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ULA wins competition for $191 million Air Force launch

The ULA Atlas 5 rocket carrying the Air Force's SBIRS GEO-3 satellite sits on the pad ready for launch, but will have to wait at least another day after  the attempt was scrubbed. Credit: ULA

WASHINGTON — The Air Force selected United Launch Alliance as the launch provider for an experimental blast detection satellite, beating out SpaceX, the service announced June 29.

The $191.1 million contract is for the Space Test Program (STP) 3 mission, set to lift off from Cape Canaveral Air Force Station, Florida, in June 2019 aboard an Atlas 5 rocket in the 551 configuration. The service said that $184.9 million is being awarded at the time of the contract using fiscal year 2017 space procurement funding.

The Air Force put the STP-3 launch up for bid in September 2016, giving SpaceX and ULA until December to submit proposals. It’s just the third competitively-bid national security space launch contract after an era where ULA — a joint venture between defense industry giants Boeing and Lockheed Martin — was the government’s sole source for launches.

The effort is part of the Air Force’s “Phase 1A,” an effort to “reintroduce a competitive procurement environment” into the Evolved Expendable Launch Vehicle (EELV) program, the service said. This particular phase is set to cover 15 competitively-bid launches through 2019, at which point the military hopes to have several launch providers as options.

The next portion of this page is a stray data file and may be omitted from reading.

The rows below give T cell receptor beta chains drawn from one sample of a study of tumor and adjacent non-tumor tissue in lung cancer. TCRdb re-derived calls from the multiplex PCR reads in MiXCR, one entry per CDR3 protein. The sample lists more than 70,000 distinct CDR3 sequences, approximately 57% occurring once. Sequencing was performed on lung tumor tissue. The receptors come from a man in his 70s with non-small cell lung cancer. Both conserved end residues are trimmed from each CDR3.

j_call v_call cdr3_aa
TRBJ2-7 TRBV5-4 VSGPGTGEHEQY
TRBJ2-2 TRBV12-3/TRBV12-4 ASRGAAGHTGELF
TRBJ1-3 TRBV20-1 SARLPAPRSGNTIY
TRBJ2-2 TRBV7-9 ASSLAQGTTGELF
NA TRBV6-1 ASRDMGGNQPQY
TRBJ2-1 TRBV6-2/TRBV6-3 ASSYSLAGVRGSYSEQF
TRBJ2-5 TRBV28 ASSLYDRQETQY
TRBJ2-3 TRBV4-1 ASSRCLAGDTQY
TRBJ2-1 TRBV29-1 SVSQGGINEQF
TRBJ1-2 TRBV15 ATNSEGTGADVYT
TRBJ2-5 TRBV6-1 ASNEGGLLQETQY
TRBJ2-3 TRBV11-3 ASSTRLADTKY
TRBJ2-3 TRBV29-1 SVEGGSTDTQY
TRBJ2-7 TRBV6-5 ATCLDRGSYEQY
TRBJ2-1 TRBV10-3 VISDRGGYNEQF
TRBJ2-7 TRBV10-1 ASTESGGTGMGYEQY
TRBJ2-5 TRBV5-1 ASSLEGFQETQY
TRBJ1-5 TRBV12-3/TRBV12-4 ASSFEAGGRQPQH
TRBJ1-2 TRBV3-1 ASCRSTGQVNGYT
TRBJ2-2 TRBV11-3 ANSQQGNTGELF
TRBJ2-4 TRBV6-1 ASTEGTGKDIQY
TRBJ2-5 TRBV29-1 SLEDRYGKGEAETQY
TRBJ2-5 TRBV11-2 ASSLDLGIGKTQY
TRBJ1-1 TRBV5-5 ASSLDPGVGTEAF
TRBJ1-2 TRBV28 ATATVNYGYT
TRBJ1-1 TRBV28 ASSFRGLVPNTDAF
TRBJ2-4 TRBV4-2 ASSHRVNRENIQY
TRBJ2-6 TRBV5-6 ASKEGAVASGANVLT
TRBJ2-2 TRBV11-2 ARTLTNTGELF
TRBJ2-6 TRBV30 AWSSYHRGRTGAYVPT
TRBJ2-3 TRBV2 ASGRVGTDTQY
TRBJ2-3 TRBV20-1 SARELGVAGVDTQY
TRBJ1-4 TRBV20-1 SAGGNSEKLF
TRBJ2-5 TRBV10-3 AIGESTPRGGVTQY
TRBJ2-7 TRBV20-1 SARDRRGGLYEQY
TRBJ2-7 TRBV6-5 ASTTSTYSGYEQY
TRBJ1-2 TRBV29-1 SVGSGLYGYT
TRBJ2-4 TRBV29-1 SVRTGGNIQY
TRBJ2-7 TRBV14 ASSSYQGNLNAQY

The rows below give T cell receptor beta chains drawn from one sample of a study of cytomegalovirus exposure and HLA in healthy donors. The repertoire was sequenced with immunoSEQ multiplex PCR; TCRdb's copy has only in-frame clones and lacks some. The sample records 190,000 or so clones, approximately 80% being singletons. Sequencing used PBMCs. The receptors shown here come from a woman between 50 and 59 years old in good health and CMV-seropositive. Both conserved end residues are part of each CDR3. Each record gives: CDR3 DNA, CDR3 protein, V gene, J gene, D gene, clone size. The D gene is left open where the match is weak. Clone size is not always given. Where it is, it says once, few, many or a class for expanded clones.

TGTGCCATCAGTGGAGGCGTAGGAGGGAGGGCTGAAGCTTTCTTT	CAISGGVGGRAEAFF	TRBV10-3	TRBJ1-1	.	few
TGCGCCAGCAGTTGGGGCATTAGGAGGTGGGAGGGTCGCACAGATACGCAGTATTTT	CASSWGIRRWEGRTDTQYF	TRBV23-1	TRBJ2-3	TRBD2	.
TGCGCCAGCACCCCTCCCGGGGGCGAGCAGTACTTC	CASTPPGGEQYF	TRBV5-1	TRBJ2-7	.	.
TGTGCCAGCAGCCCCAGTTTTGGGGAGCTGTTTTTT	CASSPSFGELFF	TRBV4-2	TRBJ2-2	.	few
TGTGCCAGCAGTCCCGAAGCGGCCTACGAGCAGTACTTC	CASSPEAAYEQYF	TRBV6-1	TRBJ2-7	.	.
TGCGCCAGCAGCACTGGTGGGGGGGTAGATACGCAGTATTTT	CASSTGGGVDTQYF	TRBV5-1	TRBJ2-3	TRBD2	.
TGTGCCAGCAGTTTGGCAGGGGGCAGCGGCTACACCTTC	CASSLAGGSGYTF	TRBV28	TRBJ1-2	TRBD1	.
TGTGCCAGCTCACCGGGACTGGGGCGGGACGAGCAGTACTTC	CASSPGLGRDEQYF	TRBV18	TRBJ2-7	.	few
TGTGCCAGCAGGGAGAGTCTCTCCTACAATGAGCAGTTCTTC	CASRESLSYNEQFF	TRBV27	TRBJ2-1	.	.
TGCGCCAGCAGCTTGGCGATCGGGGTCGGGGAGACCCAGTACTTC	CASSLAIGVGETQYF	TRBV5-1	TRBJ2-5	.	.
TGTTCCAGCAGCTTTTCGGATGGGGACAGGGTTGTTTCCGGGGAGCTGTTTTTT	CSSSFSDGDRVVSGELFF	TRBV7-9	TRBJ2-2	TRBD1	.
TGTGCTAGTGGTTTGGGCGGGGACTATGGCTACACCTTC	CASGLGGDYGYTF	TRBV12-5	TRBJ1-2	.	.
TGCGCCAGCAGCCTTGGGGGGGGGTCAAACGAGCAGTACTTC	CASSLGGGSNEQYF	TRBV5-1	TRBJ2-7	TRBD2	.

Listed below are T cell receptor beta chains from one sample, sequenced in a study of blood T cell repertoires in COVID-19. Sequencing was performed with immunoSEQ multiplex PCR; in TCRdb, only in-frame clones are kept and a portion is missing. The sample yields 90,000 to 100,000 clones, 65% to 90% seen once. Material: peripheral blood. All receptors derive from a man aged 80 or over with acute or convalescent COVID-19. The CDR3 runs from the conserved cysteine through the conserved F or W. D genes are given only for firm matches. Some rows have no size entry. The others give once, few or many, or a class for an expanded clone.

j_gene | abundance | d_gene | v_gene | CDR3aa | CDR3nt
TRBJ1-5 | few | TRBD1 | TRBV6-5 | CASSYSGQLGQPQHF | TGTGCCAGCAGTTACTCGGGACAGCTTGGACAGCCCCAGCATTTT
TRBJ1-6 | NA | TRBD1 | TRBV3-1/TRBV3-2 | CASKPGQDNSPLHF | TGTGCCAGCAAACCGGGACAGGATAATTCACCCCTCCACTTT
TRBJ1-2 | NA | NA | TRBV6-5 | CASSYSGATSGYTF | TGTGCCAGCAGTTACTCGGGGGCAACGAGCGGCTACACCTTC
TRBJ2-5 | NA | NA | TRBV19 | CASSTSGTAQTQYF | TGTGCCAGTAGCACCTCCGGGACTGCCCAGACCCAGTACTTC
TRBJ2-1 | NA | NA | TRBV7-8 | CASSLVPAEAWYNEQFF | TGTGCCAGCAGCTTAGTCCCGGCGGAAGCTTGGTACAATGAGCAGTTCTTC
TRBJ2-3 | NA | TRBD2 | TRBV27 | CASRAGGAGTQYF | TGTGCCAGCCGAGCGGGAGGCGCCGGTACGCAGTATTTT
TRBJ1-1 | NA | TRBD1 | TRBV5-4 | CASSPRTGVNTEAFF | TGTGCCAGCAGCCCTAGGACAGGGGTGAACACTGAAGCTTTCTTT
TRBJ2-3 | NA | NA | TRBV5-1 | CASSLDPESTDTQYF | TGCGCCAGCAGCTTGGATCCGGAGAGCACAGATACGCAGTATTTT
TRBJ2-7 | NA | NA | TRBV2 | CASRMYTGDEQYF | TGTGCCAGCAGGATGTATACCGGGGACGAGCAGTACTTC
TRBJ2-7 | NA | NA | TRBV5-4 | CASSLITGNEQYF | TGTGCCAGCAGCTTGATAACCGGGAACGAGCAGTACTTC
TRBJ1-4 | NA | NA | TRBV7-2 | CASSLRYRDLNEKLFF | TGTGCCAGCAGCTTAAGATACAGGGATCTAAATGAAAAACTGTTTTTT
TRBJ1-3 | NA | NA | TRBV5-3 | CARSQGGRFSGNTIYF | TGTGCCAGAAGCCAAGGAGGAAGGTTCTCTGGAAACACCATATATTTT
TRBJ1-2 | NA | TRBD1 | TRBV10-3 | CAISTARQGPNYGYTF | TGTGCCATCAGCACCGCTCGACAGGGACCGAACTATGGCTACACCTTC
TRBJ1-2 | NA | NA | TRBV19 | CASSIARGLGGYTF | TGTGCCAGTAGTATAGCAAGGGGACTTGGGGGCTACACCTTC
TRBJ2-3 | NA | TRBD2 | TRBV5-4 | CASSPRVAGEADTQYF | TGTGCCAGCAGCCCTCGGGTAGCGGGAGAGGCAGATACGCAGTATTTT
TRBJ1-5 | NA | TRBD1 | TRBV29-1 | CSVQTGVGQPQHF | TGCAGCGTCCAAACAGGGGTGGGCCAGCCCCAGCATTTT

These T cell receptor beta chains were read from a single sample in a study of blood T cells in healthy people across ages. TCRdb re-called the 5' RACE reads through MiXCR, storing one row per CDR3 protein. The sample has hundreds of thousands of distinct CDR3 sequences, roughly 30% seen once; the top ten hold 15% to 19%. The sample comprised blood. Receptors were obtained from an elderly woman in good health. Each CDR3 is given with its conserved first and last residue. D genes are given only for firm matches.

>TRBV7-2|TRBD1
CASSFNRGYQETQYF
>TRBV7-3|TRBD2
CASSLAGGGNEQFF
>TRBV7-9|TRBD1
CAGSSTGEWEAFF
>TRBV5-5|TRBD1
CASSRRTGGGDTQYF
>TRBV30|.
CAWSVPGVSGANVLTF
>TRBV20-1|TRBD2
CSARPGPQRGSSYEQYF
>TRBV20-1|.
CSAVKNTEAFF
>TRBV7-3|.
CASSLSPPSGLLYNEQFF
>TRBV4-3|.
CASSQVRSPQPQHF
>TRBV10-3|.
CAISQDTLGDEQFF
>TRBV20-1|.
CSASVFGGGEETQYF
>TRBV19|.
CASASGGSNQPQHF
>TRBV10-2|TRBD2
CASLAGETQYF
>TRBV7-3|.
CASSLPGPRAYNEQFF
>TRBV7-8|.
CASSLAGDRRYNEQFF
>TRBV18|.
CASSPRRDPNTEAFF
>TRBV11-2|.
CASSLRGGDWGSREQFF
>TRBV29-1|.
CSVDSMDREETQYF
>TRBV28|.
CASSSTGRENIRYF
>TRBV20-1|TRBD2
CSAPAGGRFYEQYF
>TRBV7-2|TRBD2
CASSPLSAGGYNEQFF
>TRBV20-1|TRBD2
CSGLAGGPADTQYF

SpaceX won the first two launch contracts, including a GPS 3 launch that was awarded in March. While other companies are developing their own launch systems, currently SpaceX and ULA are the only two companies certified for EELV-class launches.

“The competitive award of the STP-3 Launch Services contract to United Launch Alliance directly supports [the Air Force Space and Missile Systems Center’s] mission of delivering resilient and affordable space capabilities to our nation,” Lt. Gen. John F. Thompson, SMC commander, said in a statement.

The payload for STP-3 will be the STPSat-6 vehicle with the National Nuclear Security Administration’s Space and Atmospheric Burst Reporting System-3, an experimental blast detection system. It will also carry NASA’s Laser Communications Relay Demonstration payload and six secondary payloads the Air Force said would be announced no later than a year prior to launch.

“We are honored that the Air Force has entrusted ULA with launching this important test mission,” ULA president and CEO Tory Bruno said in a statement. “With a mission success record of 100 percent and a tremendous heritage of 71 consecutive successful Atlas V launches, we provide the best overall launch service for our customers. ULA is the choice for customers when a critical payload must be delivered to space on-time and safely.”

SpaceNews.com

Source: Space News

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ULA wins competition for $191 million Air Force launch

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